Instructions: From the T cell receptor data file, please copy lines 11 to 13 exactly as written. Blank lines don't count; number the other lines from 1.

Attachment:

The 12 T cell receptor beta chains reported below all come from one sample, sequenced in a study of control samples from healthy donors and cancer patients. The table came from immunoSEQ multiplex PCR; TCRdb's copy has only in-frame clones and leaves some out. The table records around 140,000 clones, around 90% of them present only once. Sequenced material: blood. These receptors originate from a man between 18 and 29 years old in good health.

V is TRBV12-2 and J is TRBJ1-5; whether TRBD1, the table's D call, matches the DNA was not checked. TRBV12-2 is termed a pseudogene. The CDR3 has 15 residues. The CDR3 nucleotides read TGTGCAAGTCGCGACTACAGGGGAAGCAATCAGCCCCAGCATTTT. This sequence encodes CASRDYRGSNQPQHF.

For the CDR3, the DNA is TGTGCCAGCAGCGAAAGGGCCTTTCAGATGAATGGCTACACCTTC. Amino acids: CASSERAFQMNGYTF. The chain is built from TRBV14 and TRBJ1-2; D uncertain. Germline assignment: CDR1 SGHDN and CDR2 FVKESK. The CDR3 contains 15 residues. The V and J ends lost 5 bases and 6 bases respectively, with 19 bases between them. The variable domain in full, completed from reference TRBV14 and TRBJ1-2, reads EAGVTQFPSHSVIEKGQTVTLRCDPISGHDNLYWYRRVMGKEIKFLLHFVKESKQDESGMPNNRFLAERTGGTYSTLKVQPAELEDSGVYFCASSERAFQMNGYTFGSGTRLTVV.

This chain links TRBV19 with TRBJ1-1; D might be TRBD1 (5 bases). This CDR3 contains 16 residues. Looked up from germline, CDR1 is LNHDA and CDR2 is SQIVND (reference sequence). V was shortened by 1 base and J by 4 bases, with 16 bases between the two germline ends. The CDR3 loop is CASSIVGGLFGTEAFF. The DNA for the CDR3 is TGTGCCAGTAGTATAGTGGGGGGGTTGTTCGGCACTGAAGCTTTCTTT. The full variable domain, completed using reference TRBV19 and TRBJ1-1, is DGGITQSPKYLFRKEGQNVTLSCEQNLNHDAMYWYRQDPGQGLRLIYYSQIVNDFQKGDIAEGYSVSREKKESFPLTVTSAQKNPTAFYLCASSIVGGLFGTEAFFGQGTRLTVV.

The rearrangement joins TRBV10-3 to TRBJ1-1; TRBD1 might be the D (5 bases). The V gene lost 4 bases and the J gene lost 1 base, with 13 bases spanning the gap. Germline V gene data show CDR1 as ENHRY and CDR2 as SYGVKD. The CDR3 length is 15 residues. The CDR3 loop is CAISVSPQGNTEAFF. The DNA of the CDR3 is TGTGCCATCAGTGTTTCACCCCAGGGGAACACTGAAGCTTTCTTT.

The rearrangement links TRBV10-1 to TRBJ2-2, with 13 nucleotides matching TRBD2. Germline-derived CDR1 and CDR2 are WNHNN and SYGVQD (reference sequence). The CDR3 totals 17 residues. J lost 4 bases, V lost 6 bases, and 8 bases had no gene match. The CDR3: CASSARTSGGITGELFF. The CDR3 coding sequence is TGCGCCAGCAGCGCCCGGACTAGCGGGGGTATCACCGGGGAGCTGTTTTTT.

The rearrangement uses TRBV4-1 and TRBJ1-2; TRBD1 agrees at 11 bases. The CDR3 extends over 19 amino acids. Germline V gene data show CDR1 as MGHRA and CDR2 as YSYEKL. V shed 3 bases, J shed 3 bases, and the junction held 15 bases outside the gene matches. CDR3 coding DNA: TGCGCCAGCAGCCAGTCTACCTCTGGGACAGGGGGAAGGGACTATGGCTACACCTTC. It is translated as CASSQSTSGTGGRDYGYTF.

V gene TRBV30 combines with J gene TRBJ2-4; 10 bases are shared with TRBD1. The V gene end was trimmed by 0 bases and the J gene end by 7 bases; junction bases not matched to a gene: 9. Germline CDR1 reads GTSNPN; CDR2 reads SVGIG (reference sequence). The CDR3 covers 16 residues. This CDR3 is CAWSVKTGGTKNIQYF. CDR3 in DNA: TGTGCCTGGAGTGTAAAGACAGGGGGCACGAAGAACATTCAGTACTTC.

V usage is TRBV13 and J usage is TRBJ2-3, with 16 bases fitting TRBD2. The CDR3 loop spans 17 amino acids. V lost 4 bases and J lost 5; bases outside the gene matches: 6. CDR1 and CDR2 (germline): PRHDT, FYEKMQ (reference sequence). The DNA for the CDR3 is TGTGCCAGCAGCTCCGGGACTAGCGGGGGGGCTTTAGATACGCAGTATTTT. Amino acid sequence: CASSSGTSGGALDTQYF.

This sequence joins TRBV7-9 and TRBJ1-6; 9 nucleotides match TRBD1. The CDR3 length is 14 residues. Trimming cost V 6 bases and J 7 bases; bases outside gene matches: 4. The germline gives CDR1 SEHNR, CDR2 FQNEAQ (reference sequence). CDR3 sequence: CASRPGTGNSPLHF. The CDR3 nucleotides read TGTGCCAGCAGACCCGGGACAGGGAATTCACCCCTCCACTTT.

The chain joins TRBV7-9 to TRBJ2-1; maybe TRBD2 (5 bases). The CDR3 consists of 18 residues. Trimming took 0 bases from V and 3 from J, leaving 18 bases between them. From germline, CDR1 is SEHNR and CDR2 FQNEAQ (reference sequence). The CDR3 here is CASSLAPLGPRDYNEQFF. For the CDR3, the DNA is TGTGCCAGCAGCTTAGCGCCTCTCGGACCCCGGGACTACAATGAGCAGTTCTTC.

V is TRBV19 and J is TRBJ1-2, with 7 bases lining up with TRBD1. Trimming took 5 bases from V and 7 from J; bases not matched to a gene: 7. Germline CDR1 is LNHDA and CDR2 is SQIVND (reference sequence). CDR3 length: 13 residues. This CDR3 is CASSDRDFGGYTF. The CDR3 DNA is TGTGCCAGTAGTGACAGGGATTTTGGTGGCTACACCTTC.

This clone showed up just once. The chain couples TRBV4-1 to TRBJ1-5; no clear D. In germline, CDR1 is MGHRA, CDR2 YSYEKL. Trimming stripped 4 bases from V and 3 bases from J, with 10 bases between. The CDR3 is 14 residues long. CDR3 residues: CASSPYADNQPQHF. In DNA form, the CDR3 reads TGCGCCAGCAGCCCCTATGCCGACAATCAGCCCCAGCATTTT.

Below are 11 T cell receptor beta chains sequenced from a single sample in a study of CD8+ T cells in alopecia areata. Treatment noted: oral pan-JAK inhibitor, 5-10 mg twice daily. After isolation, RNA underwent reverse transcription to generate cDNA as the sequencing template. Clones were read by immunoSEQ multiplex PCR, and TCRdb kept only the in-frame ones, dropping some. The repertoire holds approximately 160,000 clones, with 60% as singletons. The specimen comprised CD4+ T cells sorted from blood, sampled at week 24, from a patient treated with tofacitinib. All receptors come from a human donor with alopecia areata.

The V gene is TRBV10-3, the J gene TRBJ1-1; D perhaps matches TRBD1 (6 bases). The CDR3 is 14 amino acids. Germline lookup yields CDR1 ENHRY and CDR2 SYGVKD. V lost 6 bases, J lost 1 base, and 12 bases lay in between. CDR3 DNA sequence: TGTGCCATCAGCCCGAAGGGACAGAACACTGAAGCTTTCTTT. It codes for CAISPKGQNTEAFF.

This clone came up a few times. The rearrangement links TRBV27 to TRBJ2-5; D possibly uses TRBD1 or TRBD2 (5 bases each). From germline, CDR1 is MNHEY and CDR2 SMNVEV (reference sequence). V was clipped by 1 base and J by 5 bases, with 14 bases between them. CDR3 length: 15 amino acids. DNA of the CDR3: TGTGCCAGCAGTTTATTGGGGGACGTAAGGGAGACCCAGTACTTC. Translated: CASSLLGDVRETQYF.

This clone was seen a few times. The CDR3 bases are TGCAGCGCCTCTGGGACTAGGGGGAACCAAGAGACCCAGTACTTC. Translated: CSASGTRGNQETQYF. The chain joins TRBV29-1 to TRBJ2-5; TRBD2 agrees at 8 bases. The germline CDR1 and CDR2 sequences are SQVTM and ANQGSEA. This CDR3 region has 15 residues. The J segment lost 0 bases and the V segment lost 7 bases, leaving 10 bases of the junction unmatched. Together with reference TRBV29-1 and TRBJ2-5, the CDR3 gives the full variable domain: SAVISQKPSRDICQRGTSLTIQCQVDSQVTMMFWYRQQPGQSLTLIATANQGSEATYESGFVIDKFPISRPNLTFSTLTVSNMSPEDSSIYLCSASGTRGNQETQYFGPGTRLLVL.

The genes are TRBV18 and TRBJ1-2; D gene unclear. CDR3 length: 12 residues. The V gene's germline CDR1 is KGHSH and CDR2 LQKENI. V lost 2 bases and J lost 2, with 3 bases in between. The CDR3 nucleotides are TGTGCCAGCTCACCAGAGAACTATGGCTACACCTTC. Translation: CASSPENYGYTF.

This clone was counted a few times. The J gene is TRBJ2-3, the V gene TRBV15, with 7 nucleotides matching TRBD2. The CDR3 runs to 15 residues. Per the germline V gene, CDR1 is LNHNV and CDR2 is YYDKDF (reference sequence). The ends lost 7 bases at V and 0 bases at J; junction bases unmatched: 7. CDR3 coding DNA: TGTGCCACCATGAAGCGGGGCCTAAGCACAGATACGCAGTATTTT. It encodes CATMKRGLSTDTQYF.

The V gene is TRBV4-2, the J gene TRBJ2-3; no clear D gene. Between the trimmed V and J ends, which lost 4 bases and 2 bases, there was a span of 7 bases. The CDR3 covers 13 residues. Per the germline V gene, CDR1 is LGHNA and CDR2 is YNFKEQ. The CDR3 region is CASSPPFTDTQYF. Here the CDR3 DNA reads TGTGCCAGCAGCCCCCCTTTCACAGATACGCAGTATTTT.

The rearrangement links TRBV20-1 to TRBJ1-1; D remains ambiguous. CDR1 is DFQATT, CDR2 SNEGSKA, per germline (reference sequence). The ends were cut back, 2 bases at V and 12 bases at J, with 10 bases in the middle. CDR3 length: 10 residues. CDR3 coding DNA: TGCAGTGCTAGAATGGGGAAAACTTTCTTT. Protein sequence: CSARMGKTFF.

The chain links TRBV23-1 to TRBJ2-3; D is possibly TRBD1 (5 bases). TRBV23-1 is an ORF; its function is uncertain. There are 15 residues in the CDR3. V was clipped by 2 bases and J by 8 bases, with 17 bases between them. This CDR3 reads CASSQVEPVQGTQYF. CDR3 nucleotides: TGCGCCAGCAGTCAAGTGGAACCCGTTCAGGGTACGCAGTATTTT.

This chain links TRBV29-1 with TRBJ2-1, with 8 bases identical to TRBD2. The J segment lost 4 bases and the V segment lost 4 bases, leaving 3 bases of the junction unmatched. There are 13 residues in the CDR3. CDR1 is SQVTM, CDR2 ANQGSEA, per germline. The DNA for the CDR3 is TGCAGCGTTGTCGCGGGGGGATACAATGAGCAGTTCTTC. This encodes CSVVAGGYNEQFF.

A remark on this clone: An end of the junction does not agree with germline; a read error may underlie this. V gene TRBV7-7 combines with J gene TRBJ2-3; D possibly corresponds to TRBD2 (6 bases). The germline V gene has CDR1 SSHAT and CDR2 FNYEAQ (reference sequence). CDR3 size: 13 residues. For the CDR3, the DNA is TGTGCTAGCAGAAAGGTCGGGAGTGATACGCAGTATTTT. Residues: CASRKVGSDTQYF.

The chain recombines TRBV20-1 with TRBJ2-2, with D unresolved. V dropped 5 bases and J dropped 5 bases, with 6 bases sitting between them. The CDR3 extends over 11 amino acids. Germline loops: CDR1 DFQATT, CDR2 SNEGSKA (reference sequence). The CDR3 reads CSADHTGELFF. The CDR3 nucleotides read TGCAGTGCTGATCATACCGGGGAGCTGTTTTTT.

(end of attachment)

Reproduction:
The chain joins TRBV7-9 to TRBJ2-1; maybe TRBD2 (5 bases). The CDR3 consists of 18 residues. Trimming took 0 bases from V and 3 from J, leaving 18 bases between them. From germline, CDR1 is SEHNR and CDR2 FQNEAQ (reference sequence). The CDR3 here is CASSLAPLGPRDYNEQFF. For the CDR3, the DNA is TGTGCCAGCAGCTTAGCGCCTCTCGGACCCCGGGACTACAATGAGCAGTTCTTC.

V is TRBV19 and J is TRBJ1-2, with 7 bases lining up with TRBD1. Trimming took 5 bases from V and 7 from J; bases not matched to a gene: 7. Germline CDR1 is LNHDA and CDR2 is SQIVND (reference sequence). CDR3 length: 13 residues. This CDR3 is CASSDRDFGGYTF. The CDR3 DNA is TGTGCCAGTAGTGACAGGGATTTTGGTGGCTACACCTTC.

This clone showed up just once. The chain couples TRBV4-1 to TRBJ1-5; no clear D. In germline, CDR1 is MGHRA, CDR2 YSYEKL. Trimming stripped 4 bases from V and 3 bases from J, with 10 bases between. The CDR3 is 14 residues long. CDR3 residues: CASSPYADNQPQHF. In DNA form, the CDR3 reads TGCGCCAGCAGCCCCTATGCCGACAATCAGCCCCAGCATTTT.